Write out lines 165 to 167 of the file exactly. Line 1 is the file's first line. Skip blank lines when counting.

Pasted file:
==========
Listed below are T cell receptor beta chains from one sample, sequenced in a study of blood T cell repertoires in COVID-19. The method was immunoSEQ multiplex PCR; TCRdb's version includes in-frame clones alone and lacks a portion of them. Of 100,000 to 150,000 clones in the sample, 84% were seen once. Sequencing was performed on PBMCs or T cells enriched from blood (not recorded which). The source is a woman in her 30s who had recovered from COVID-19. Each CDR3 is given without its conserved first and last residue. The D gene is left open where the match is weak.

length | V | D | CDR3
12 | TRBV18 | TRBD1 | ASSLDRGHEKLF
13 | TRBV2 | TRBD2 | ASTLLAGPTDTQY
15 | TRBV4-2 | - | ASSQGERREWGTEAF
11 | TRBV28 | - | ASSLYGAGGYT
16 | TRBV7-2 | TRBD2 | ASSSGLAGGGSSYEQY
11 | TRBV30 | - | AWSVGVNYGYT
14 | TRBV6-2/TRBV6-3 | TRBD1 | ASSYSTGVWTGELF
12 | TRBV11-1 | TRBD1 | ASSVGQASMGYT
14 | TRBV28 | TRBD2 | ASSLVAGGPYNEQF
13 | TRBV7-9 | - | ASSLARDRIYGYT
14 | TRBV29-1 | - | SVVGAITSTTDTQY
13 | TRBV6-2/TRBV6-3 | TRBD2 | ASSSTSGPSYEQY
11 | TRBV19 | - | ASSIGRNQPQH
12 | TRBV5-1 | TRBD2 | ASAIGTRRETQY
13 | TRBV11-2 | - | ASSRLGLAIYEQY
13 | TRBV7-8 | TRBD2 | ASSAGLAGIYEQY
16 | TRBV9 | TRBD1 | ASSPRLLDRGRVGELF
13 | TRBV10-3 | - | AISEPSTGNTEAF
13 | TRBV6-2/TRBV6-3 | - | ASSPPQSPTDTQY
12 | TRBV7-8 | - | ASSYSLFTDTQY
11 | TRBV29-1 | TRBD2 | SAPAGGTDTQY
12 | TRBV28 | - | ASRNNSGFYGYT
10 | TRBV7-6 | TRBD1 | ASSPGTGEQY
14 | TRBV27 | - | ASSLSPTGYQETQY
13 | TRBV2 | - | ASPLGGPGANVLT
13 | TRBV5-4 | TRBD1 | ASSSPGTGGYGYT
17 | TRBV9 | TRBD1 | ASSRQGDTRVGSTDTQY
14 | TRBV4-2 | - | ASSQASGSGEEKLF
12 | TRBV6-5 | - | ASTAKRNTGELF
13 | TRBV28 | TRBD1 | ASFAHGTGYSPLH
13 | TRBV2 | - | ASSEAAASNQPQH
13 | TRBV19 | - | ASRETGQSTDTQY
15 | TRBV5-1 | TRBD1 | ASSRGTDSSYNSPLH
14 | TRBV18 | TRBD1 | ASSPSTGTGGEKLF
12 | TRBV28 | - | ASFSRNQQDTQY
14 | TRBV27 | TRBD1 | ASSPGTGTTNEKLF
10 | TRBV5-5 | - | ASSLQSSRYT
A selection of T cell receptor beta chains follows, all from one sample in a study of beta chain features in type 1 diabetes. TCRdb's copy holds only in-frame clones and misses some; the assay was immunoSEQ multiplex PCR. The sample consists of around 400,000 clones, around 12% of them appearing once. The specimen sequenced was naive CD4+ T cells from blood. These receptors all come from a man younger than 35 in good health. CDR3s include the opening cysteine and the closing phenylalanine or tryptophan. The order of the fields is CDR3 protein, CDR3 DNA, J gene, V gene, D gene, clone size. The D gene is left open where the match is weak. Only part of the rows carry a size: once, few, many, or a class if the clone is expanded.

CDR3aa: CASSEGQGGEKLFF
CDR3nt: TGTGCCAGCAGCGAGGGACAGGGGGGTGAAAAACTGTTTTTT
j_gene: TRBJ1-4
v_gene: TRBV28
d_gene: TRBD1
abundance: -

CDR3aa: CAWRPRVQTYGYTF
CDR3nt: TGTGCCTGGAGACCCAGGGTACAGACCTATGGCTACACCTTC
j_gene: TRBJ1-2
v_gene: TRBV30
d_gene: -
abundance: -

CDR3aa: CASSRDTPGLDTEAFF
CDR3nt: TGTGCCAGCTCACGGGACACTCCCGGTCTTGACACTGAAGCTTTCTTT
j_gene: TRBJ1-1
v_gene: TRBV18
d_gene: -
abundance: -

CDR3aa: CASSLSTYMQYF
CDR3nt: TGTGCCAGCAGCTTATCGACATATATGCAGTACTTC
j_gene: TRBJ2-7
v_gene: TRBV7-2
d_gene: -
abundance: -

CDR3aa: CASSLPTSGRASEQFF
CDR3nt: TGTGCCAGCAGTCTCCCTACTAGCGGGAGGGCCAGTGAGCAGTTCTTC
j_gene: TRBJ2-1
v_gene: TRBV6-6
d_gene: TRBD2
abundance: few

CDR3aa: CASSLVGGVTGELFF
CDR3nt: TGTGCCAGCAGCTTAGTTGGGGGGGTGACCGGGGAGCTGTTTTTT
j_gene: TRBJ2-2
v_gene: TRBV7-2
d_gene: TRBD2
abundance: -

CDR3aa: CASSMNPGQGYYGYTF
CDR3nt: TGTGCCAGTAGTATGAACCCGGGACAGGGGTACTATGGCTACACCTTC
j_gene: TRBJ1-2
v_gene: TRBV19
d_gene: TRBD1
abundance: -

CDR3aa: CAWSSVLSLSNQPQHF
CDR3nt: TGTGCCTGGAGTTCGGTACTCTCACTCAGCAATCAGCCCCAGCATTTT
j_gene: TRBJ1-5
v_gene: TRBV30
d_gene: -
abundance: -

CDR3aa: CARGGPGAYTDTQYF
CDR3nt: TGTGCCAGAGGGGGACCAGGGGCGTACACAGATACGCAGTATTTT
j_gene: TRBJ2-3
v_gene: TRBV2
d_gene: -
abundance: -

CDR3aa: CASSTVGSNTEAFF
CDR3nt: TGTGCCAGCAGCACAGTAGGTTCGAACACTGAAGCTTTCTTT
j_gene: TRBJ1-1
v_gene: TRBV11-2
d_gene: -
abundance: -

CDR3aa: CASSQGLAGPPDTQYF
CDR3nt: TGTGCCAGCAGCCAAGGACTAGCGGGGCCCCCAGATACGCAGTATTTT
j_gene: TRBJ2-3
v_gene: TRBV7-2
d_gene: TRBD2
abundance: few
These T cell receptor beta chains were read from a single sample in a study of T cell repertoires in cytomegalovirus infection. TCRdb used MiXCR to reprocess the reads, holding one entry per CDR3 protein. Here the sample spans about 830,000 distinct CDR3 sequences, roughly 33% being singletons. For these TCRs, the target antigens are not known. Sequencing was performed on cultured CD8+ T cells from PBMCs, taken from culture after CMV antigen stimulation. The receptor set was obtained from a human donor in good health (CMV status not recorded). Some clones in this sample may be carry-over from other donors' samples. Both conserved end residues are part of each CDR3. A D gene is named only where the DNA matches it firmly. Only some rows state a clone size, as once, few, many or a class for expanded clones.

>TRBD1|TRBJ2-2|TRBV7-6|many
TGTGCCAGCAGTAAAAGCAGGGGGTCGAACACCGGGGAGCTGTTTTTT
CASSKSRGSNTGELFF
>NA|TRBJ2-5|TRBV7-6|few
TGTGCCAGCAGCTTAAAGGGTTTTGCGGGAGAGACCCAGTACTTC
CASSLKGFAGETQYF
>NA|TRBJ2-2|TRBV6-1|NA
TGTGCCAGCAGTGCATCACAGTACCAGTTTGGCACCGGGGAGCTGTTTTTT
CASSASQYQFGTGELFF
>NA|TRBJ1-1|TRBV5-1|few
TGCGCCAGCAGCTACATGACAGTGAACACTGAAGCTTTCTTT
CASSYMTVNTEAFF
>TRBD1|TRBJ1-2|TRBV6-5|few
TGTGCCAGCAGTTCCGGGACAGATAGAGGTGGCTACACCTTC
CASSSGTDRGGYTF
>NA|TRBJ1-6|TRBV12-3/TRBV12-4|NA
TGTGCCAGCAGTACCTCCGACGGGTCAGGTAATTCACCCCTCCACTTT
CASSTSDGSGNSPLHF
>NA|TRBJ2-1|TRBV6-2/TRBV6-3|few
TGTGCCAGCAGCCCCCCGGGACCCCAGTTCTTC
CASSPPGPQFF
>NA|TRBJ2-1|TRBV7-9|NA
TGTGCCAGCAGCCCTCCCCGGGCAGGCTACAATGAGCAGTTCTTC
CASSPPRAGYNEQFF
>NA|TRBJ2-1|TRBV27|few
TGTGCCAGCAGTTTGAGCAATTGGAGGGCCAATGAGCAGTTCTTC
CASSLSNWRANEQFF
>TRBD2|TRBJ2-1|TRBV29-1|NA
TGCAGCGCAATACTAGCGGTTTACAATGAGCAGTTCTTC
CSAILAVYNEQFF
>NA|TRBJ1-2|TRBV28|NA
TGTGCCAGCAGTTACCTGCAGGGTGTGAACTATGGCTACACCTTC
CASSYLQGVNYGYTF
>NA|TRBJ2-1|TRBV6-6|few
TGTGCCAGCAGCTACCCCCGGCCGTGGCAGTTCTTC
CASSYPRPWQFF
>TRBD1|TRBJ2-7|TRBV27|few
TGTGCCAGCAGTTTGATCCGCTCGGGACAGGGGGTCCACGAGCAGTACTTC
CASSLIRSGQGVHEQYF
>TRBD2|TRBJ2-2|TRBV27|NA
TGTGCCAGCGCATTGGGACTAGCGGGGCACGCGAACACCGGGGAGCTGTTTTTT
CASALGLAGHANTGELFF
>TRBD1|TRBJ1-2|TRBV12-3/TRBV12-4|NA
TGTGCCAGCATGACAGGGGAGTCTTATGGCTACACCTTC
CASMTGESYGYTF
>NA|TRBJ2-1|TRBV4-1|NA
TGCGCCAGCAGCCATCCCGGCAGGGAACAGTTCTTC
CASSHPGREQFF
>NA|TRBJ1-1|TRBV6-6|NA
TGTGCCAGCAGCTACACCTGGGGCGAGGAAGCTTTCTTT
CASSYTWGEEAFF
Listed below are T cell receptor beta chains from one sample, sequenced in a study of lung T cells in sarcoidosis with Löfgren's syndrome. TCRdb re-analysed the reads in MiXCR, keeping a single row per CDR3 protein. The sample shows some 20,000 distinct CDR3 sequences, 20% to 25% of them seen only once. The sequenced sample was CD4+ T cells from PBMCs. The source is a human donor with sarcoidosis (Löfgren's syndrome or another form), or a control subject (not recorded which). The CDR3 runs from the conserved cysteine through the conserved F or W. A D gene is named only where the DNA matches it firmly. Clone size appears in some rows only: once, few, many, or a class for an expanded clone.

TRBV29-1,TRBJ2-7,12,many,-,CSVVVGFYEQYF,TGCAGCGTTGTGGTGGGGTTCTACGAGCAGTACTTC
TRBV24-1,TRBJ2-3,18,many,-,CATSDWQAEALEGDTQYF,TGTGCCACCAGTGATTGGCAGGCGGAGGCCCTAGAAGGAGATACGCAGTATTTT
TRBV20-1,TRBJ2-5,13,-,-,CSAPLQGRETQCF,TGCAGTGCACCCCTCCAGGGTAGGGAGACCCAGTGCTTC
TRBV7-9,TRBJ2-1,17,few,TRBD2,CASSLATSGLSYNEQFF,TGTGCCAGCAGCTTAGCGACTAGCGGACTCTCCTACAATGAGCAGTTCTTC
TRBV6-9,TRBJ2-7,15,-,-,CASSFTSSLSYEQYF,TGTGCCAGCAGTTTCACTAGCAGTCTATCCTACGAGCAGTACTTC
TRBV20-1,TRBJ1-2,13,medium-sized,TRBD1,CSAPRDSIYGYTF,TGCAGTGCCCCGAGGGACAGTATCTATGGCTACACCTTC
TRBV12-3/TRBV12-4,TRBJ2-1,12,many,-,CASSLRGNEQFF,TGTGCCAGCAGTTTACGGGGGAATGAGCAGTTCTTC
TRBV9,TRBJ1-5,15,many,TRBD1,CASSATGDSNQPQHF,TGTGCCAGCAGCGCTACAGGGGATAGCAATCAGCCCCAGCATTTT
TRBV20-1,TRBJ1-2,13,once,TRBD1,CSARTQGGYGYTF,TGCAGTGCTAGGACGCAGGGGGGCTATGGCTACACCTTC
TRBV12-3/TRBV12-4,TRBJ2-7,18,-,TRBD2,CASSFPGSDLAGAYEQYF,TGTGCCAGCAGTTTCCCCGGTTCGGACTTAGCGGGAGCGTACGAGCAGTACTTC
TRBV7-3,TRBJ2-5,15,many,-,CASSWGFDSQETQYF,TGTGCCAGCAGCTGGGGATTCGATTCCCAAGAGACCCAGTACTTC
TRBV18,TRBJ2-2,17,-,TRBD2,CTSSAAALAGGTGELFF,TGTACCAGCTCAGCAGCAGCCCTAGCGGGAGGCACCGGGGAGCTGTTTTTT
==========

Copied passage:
TRBV20-1,TRBJ1-2,13,medium-sized,TRBD1,CSAPRDSIYGYTF,TGCAGTGCCCCGAGGGACAGTATCTATGGCTACACCTTC
TRBV12-3/TRBV12-4,TRBJ2-1,12,many,-,CASSLRGNEQFF,TGTGCCAGCAGTTTACGGGGGAATGAGCAGTTCTTC
TRBV9,TRBJ1-5,15,many,TRBD1,CASSATGDSNQPQHF,TGTGCCAGCAGCGCTACAGGGGATAGCAATCAGCCCCAGCATTTT